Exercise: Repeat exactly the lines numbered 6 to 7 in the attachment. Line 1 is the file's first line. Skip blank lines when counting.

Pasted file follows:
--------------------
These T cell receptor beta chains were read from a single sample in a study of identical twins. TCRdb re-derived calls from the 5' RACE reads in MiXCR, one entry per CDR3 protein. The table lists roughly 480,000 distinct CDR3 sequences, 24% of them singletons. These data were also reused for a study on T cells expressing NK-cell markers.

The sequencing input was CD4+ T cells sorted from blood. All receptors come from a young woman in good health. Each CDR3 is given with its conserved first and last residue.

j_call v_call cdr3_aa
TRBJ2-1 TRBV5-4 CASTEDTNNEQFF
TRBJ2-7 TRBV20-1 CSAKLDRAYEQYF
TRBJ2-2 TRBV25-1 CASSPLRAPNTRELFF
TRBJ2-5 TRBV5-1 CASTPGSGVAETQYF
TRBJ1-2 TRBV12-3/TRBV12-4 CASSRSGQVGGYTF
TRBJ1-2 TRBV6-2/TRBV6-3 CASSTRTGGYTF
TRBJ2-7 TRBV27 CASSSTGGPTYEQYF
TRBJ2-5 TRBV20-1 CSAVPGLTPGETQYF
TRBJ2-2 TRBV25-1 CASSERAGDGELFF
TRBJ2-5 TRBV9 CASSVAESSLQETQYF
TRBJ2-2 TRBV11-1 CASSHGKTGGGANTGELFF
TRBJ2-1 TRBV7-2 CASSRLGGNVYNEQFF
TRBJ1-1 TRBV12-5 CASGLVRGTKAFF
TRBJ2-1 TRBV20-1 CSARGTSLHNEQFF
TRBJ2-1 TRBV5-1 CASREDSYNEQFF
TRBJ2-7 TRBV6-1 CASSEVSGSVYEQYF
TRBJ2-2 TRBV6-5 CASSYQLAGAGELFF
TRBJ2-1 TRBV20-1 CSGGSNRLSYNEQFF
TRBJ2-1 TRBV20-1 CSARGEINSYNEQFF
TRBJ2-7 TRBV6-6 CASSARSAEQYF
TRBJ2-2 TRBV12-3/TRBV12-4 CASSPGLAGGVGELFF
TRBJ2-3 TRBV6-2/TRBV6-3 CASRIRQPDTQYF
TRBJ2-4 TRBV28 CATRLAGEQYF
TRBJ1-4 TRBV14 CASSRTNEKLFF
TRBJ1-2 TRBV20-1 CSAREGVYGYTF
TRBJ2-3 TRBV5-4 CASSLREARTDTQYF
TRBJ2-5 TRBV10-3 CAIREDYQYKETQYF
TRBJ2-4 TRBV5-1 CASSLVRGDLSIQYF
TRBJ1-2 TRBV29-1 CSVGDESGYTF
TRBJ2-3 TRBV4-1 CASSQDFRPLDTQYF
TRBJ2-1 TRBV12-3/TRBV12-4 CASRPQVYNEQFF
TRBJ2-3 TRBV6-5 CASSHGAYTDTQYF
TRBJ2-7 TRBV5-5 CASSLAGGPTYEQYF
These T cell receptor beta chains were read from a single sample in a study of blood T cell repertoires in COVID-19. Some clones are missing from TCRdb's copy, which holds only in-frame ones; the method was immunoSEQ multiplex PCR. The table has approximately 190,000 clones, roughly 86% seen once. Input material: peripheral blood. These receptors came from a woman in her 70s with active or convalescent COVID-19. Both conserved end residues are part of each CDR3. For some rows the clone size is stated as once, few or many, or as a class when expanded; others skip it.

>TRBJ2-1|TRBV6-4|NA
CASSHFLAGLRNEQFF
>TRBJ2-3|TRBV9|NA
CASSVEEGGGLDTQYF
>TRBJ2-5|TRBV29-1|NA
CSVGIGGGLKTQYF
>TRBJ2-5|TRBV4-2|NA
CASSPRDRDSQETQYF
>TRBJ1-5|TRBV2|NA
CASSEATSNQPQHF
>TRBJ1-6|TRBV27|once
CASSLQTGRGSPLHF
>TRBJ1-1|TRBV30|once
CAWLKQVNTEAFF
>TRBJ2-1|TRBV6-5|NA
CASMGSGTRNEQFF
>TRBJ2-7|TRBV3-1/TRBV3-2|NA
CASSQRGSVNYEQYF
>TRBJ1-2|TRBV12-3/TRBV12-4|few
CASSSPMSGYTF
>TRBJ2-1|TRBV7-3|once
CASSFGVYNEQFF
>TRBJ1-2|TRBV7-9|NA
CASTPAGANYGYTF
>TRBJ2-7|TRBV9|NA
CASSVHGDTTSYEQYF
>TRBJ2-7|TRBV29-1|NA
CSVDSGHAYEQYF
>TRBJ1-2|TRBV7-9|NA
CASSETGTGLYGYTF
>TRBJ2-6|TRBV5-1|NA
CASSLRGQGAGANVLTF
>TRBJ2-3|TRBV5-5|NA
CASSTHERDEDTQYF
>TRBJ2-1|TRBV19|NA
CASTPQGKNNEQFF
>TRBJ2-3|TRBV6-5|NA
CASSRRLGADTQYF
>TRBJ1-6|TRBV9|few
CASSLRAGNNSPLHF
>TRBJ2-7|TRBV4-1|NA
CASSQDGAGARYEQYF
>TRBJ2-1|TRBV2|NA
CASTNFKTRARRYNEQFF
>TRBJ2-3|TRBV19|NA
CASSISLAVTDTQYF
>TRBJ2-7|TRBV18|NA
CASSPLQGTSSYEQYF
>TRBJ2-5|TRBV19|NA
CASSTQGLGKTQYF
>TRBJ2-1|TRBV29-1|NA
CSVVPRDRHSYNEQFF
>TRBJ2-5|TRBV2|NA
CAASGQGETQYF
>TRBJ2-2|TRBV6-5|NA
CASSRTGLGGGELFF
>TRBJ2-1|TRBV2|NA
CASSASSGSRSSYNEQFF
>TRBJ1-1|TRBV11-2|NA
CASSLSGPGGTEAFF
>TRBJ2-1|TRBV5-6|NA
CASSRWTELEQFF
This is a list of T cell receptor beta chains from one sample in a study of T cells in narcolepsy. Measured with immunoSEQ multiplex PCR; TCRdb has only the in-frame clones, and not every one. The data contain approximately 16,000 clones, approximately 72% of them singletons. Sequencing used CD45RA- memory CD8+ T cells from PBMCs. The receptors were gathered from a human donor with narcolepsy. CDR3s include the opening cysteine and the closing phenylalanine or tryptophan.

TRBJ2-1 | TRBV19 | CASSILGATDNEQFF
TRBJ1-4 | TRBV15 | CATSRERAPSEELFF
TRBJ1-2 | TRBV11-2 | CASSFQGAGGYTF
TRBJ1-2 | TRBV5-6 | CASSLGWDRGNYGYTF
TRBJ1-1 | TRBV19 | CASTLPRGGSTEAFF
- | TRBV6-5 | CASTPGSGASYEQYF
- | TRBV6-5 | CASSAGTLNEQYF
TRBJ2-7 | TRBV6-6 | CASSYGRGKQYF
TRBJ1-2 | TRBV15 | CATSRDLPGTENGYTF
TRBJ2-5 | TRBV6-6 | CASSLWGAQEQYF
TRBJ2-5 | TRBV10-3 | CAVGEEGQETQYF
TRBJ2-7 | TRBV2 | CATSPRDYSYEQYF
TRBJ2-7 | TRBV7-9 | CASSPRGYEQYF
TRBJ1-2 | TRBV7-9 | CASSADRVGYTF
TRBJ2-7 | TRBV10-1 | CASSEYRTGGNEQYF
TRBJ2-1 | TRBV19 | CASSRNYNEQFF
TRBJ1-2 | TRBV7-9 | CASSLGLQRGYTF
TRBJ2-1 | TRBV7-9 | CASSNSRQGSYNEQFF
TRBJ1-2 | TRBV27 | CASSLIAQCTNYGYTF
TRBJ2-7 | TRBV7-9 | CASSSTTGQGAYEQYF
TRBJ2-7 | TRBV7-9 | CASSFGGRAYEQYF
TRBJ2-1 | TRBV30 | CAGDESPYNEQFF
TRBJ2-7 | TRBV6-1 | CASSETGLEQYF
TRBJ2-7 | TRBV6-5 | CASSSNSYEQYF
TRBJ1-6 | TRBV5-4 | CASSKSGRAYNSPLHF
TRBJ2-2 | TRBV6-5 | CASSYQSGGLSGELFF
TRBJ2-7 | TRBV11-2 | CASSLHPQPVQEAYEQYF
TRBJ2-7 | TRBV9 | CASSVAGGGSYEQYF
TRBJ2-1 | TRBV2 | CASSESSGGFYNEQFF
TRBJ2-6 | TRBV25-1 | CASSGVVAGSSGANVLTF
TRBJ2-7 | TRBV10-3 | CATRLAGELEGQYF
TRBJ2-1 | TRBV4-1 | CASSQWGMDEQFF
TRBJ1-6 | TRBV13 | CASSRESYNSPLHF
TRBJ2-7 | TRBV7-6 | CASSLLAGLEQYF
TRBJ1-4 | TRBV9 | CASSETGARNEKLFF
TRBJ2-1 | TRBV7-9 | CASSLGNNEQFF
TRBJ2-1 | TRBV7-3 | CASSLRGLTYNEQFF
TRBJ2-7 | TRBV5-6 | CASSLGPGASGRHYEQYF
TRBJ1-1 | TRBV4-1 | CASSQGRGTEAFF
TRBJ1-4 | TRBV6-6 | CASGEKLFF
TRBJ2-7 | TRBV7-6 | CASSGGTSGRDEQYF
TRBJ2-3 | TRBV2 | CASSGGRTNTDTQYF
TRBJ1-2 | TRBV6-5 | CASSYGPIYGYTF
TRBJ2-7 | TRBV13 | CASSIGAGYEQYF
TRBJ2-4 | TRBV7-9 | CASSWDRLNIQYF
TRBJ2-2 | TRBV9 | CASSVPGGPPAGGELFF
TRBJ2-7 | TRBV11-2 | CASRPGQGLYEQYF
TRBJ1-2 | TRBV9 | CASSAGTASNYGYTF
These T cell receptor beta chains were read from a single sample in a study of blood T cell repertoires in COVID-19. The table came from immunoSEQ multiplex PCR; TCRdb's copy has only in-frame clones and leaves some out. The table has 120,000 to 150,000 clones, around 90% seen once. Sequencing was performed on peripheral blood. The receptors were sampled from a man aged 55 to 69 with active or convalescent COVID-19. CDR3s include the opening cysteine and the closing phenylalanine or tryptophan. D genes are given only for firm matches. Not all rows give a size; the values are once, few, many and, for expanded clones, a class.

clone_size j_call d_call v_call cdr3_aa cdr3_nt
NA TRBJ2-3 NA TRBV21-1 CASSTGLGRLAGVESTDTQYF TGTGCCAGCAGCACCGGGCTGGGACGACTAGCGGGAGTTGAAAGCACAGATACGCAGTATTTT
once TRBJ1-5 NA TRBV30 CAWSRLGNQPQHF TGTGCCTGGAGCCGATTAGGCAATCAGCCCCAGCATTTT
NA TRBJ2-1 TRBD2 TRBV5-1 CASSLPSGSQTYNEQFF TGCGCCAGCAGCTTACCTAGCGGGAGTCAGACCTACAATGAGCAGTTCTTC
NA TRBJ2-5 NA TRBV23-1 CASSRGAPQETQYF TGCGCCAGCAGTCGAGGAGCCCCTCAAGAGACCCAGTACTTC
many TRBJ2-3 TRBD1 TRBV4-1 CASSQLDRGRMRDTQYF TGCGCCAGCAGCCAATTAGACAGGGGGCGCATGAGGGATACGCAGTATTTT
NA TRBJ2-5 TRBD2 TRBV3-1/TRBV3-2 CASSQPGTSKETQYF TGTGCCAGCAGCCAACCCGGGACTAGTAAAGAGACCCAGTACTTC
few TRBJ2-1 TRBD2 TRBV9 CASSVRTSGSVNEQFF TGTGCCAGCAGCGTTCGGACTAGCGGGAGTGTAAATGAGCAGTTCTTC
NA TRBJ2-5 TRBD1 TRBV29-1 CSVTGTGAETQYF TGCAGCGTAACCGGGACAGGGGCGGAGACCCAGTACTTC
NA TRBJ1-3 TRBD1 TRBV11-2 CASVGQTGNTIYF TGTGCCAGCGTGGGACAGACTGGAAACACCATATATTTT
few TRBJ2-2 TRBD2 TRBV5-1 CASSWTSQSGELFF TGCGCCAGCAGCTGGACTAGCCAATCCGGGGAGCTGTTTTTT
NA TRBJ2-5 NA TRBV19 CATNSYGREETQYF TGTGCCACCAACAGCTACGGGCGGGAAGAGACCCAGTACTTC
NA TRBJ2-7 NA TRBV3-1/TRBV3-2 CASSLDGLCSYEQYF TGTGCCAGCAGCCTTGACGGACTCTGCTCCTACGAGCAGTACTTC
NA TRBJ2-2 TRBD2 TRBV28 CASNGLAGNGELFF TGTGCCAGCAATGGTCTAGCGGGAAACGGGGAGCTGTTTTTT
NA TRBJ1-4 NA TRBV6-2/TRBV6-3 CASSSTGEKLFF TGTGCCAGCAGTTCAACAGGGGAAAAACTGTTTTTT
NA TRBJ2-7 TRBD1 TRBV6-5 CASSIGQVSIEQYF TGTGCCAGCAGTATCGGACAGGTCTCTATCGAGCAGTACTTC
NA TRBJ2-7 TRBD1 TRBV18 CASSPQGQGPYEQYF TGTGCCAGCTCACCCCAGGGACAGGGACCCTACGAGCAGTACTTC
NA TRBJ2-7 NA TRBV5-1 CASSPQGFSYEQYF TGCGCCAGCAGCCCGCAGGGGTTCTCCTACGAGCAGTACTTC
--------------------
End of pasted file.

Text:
TRBJ2-2 TRBV25-1 CASSPLRAPNTRELFF
TRBJ2-5 TRBV5-1 CASTPGSGVAETQYF